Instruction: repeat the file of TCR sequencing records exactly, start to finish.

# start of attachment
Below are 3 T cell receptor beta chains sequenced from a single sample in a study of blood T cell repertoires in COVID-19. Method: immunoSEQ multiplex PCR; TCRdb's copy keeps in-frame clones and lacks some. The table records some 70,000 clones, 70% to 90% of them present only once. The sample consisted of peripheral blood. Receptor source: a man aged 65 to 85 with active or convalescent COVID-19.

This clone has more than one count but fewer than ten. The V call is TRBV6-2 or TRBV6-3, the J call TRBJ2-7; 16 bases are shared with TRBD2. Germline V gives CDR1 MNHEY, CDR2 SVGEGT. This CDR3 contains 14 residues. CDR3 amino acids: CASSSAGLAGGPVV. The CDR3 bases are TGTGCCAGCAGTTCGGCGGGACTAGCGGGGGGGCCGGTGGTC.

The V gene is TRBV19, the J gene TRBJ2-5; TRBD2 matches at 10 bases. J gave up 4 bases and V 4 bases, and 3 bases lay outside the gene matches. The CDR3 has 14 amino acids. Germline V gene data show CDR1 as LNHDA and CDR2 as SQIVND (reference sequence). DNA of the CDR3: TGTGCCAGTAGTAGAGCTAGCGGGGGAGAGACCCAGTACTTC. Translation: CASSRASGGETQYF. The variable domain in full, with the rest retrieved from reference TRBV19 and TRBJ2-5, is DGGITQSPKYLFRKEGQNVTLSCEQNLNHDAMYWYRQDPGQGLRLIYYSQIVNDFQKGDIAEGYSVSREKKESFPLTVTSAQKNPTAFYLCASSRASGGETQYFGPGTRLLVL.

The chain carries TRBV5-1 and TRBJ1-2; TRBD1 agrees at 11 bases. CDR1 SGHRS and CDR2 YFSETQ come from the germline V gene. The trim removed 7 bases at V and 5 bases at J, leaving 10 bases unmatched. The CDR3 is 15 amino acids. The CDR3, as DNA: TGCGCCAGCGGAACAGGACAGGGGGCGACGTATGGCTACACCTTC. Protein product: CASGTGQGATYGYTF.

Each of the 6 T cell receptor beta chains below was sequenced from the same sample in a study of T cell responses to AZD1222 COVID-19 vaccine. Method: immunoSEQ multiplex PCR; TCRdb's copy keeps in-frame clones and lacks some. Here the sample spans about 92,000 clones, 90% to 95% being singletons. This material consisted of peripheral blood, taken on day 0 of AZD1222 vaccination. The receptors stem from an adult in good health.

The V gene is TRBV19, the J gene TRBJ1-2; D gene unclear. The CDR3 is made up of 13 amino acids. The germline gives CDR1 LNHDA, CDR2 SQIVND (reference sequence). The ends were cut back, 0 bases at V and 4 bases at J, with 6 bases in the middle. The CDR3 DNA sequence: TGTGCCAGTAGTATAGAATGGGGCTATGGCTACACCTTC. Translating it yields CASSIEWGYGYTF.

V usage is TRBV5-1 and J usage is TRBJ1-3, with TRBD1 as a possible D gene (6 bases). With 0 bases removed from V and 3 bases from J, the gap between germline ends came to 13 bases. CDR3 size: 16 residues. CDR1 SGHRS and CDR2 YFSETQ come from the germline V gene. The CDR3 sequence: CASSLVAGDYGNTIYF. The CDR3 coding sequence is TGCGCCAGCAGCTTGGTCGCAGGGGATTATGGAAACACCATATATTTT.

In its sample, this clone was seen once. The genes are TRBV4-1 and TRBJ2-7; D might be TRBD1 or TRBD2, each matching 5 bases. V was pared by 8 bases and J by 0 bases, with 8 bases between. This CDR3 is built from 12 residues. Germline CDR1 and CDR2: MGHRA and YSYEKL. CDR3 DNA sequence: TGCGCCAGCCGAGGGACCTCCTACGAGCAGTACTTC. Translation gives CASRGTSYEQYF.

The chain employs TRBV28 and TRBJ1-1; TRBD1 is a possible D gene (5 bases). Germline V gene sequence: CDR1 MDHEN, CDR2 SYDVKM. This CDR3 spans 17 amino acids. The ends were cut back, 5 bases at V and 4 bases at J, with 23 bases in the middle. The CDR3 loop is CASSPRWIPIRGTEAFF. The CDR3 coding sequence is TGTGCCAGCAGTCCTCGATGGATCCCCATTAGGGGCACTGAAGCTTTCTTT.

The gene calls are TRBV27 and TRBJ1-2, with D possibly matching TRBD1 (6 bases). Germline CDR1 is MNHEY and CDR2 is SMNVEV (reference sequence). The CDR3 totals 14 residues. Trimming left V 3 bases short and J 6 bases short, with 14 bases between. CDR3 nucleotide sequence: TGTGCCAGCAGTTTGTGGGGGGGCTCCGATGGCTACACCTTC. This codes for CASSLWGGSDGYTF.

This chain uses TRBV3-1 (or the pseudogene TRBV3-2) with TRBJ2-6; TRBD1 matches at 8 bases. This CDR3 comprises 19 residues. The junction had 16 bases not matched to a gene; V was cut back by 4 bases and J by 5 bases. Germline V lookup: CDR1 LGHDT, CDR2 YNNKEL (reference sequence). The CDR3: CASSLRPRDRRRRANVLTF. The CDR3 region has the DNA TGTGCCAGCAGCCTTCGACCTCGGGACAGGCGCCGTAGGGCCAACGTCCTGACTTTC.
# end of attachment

Below are 3 T cell receptor beta chains sequenced from a single sample in a study of blood T cell repertoires in COVID-19. Method: immunoSEQ multiplex PCR; TCRdb's copy keeps in-frame clones and lacks some. The table records some 70,000 clones, 70% to 90% of them present only once. The sample consisted of peripheral blood. Receptor source: a man aged 65 to 85 with active or convalescent COVID-19.

This clone has more than one count but fewer than ten. The V call is TRBV6-2 or TRBV6-3, the J call TRBJ2-7; 16 bases are shared with TRBD2. Germline V gives CDR1 MNHEY, CDR2 SVGEGT. This CDR3 contains 14 residues. CDR3 amino acids: CASSSAGLAGGPVV. The CDR3 bases are TGTGCCAGCAGTTCGGCGGGACTAGCGGGGGGGCCGGTGGTC.

The V gene is TRBV19, the J gene TRBJ2-5; TRBD2 matches at 10 bases. J gave up 4 bases and V 4 bases, and 3 bases lay outside the gene matches. The CDR3 has 14 amino acids. Germline V gene data show CDR1 as LNHDA and CDR2 as SQIVND (reference sequence). DNA of the CDR3: TGTGCCAGTAGTAGAGCTAGCGGGGGAGAGACCCAGTACTTC. Translation: CASSRASGGETQYF. The variable domain in full, with the rest retrieved from reference TRBV19 and TRBJ2-5, is DGGITQSPKYLFRKEGQNVTLSCEQNLNHDAMYWYRQDPGQGLRLIYYSQIVNDFQKGDIAEGYSVSREKKESFPLTVTSAQKNPTAFYLCASSRASGGETQYFGPGTRLLVL.

The chain carries TRBV5-1 and TRBJ1-2; TRBD1 agrees at 11 bases. CDR1 SGHRS and CDR2 YFSETQ come from the germline V gene. The trim removed 7 bases at V and 5 bases at J, leaving 10 bases unmatched. The CDR3 is 15 amino acids. The CDR3, as DNA: TGCGCCAGCGGAACAGGACAGGGGGCGACGTATGGCTACACCTTC. Protein product: CASGTGQGATYGYTF.

Each of the 6 T cell receptor beta chains below was sequenced from the same sample in a study of T cell responses to AZD1222 COVID-19 vaccine. Method: immunoSEQ multiplex PCR; TCRdb's copy keeps in-frame clones and lacks some. Here the sample spans about 92,000 clones, 90% to 95% being singletons. This material consisted of peripheral blood, taken on day 0 of AZD1222 vaccination. The receptors stem from an adult in good health.

The V gene is TRBV19, the J gene TRBJ1-2; D gene unclear. The CDR3 is made up of 13 amino acids. The germline gives CDR1 LNHDA, CDR2 SQIVND (reference sequence). The ends were cut back, 0 bases at V and 4 bases at J, with 6 bases in the middle. The CDR3 DNA sequence: TGTGCCAGTAGTATAGAATGGGGCTATGGCTACACCTTC. Translating it yields CASSIEWGYGYTF.

V usage is TRBV5-1 and J usage is TRBJ1-3, with TRBD1 as a possible D gene (6 bases). With 0 bases removed from V and 3 bases from J, the gap between germline ends came to 13 bases. CDR3 size: 16 residues. CDR1 SGHRS and CDR2 YFSETQ come from the germline V gene. The CDR3 sequence: CASSLVAGDYGNTIYF. The CDR3 coding sequence is TGCGCCAGCAGCTTGGTCGCAGGGGATTATGGAAACACCATATATTTT.

In its sample, this clone was seen once. The genes are TRBV4-1 and TRBJ2-7; D might be TRBD1 or TRBD2, each matching 5 bases. V was pared by 8 bases and J by 0 bases, with 8 bases between. This CDR3 is built from 12 residues. Germline CDR1 and CDR2: MGHRA and YSYEKL. CDR3 DNA sequence: TGCGCCAGCCGAGGGACCTCCTACGAGCAGTACTTC. Translation gives CASRGTSYEQYF.

The chain employs TRBV28 and TRBJ1-1; TRBD1 is a possible D gene (5 bases). Germline V gene sequence: CDR1 MDHEN, CDR2 SYDVKM. This CDR3 spans 17 amino acids. The ends were cut back, 5 bases at V and 4 bases at J, with 23 bases in the middle. The CDR3 loop is CASSPRWIPIRGTEAFF. The CDR3 coding sequence is TGTGCCAGCAGTCCTCGATGGATCCCCATTAGGGGCACTGAAGCTTTCTTT.

The gene calls are TRBV27 and TRBJ1-2, with D possibly matching TRBD1 (6 bases). Germline CDR1 is MNHEY and CDR2 is SMNVEV (reference sequence). The CDR3 totals 14 residues. Trimming left V 3 bases short and J 6 bases short, with 14 bases between. CDR3 nucleotide sequence: TGTGCCAGCAGTTTGTGGGGGGGCTCCGATGGCTACACCTTC. This codes for CASSLWGGSDGYTF.

This chain uses TRBV3-1 (or the pseudogene TRBV3-2) with TRBJ2-6; TRBD1 matches at 8 bases. This CDR3 comprises 19 residues. The junction had 16 bases not matched to a gene; V was cut back by 4 bases and J by 5 bases. Germline V lookup: CDR1 LGHDT, CDR2 YNNKEL (reference sequence). The CDR3: CASSLRPRDRRRRANVLTF. The CDR3 region has the DNA TGTGCCAGCAGCCTTCGACCTCGGGACAGGCGCCGTAGGGCCAACGTCCTGACTTTC.